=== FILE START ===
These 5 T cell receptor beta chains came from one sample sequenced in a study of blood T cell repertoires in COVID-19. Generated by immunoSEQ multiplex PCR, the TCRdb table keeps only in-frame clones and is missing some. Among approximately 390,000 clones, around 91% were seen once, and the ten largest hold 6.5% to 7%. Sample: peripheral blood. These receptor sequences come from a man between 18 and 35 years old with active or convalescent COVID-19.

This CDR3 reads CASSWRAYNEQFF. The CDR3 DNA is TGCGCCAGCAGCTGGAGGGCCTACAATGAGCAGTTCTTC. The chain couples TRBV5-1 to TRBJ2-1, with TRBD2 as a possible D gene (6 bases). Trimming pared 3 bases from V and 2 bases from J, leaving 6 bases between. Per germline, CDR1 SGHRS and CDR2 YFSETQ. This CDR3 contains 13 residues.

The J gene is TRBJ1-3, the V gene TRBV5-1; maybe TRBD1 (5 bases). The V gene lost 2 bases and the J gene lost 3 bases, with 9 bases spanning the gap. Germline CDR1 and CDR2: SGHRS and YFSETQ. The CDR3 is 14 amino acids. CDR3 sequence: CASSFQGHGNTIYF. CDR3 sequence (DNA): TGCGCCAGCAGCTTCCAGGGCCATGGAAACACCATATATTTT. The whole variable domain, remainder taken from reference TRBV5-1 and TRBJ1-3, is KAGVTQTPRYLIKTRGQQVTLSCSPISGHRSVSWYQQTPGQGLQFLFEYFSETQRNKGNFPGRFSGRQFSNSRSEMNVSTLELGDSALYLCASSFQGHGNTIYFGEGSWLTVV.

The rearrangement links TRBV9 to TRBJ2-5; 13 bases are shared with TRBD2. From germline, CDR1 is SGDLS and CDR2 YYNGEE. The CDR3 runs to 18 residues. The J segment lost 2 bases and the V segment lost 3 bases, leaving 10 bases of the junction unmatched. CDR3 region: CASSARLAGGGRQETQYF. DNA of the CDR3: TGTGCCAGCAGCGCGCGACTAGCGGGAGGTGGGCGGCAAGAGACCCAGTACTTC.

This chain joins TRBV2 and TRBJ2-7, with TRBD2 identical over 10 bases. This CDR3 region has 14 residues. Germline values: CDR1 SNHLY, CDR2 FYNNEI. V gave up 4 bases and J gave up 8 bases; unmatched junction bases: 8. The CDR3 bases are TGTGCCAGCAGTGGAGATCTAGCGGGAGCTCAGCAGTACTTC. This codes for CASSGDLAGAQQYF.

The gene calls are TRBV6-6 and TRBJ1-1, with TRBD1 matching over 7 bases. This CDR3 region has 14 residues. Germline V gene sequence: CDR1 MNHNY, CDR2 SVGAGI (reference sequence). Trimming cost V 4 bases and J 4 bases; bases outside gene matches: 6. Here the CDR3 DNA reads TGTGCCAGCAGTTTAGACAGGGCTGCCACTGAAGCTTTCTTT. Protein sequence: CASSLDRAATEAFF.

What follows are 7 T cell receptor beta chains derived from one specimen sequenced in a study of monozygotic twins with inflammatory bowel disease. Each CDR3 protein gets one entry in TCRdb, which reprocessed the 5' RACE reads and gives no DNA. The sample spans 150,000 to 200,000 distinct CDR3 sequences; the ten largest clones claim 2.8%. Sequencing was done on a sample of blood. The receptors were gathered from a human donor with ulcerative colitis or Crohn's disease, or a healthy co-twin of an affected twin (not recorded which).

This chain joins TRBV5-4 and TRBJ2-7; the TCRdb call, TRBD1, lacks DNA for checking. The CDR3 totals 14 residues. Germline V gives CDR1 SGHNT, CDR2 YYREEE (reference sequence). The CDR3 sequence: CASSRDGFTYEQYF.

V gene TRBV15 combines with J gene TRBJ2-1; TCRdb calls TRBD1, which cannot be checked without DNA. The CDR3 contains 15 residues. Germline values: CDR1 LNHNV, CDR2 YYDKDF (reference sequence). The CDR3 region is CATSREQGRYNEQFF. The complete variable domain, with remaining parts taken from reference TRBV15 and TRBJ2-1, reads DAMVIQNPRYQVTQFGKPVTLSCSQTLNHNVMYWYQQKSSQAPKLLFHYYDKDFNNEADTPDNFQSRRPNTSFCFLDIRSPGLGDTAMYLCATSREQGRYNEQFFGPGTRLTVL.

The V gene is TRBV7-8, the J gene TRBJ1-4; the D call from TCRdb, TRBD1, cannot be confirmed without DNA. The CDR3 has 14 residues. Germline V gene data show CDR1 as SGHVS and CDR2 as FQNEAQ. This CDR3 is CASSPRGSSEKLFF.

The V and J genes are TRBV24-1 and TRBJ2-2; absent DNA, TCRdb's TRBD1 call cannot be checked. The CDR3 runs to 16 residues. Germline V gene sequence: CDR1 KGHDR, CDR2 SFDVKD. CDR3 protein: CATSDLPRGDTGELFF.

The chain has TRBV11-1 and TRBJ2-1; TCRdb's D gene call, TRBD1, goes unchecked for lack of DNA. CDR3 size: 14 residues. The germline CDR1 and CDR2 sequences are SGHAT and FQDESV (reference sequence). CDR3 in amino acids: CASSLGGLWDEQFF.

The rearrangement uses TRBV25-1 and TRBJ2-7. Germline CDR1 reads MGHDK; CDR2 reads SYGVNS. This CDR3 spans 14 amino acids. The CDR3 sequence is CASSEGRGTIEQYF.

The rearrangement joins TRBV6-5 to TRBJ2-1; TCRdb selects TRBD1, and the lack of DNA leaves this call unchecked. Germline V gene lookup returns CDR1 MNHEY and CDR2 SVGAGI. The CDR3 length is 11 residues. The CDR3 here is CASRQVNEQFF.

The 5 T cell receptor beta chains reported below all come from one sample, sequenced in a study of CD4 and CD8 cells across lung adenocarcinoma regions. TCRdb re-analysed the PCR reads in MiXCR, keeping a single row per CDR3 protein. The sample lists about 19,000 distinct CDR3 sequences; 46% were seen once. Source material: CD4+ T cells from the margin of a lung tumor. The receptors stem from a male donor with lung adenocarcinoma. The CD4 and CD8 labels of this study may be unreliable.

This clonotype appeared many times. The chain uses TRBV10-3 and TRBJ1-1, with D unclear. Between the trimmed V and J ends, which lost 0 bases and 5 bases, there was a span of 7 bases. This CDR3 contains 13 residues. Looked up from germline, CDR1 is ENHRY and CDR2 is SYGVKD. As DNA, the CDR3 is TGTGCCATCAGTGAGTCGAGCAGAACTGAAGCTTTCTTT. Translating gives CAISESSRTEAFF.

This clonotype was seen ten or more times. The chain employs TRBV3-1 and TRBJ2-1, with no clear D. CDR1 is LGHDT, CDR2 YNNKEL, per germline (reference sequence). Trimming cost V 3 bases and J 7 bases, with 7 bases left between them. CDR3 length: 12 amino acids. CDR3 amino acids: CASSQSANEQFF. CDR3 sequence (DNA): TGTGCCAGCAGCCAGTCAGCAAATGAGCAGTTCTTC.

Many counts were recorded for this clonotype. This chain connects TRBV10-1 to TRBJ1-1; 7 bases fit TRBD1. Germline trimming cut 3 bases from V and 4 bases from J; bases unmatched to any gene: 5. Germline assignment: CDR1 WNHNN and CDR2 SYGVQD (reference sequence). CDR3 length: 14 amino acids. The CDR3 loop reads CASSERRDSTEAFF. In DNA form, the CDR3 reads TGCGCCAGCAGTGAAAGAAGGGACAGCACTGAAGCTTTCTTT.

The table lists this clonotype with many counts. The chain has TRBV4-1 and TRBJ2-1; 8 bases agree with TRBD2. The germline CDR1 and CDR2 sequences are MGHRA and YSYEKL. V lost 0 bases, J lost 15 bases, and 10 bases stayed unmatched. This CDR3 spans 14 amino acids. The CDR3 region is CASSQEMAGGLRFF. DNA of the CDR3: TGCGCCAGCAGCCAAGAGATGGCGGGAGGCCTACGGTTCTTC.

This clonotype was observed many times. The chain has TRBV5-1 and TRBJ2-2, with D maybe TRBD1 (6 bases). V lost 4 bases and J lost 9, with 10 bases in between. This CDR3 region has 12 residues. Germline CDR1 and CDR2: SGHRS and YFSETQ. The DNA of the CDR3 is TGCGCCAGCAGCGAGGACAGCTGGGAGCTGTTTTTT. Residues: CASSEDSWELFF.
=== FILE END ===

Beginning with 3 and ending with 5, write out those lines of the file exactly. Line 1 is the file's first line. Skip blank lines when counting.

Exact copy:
The J gene is TRBJ1-3, the V gene TRBV5-1; maybe TRBD1 (5 bases). The V gene lost 2 bases and the J gene lost 3 bases, with 9 bases spanning the gap. Germline CDR1 and CDR2: SGHRS and YFSETQ. The CDR3 is 14 amino acids. CDR3 sequence: CASSFQGHGNTIYF. CDR3 sequence (DNA): TGCGCCAGCAGCTTCCAGGGCCATGGAAACACCATATATTTT. The whole variable domain, remainder taken from reference TRBV5-1 and TRBJ1-3, is KAGVTQTPRYLIKTRGQQVTLSCSPISGHRSVSWYQQTPGQGLQFLFEYFSETQRNKGNFPGRFSGRQFSNSRSEMNVSTLELGDSALYLCASSFQGHGNTIYFGEGSWLTVV.

The rearrangement links TRBV9 to TRBJ2-5; 13 bases are shared with TRBD2. From germline, CDR1 is SGDLS and CDR2 YYNGEE. The CDR3 runs to 18 residues. The J segment lost 2 bases and the V segment lost 3 bases, leaving 10 bases of the junction unmatched. CDR3 region: CASSARLAGGGRQETQYF. DNA of the CDR3: TGTGCCAGCAGCGCGCGACTAGCGGGAGGTGGGCGGCAAGAGACCCAGTACTTC.

This chain joins TRBV2 and TRBJ2-7, with TRBD2 identical over 10 bases. This CDR3 region has 14 residues. Germline values: CDR1 SNHLY, CDR2 FYNNEI. V gave up 4 bases and J gave up 8 bases; unmatched junction bases: 8. The CDR3 bases are TGTGCCAGCAGTGGAGATCTAGCGGGAGCTCAGCAGTACTTC. This codes for CASSGDLAGAQQYF.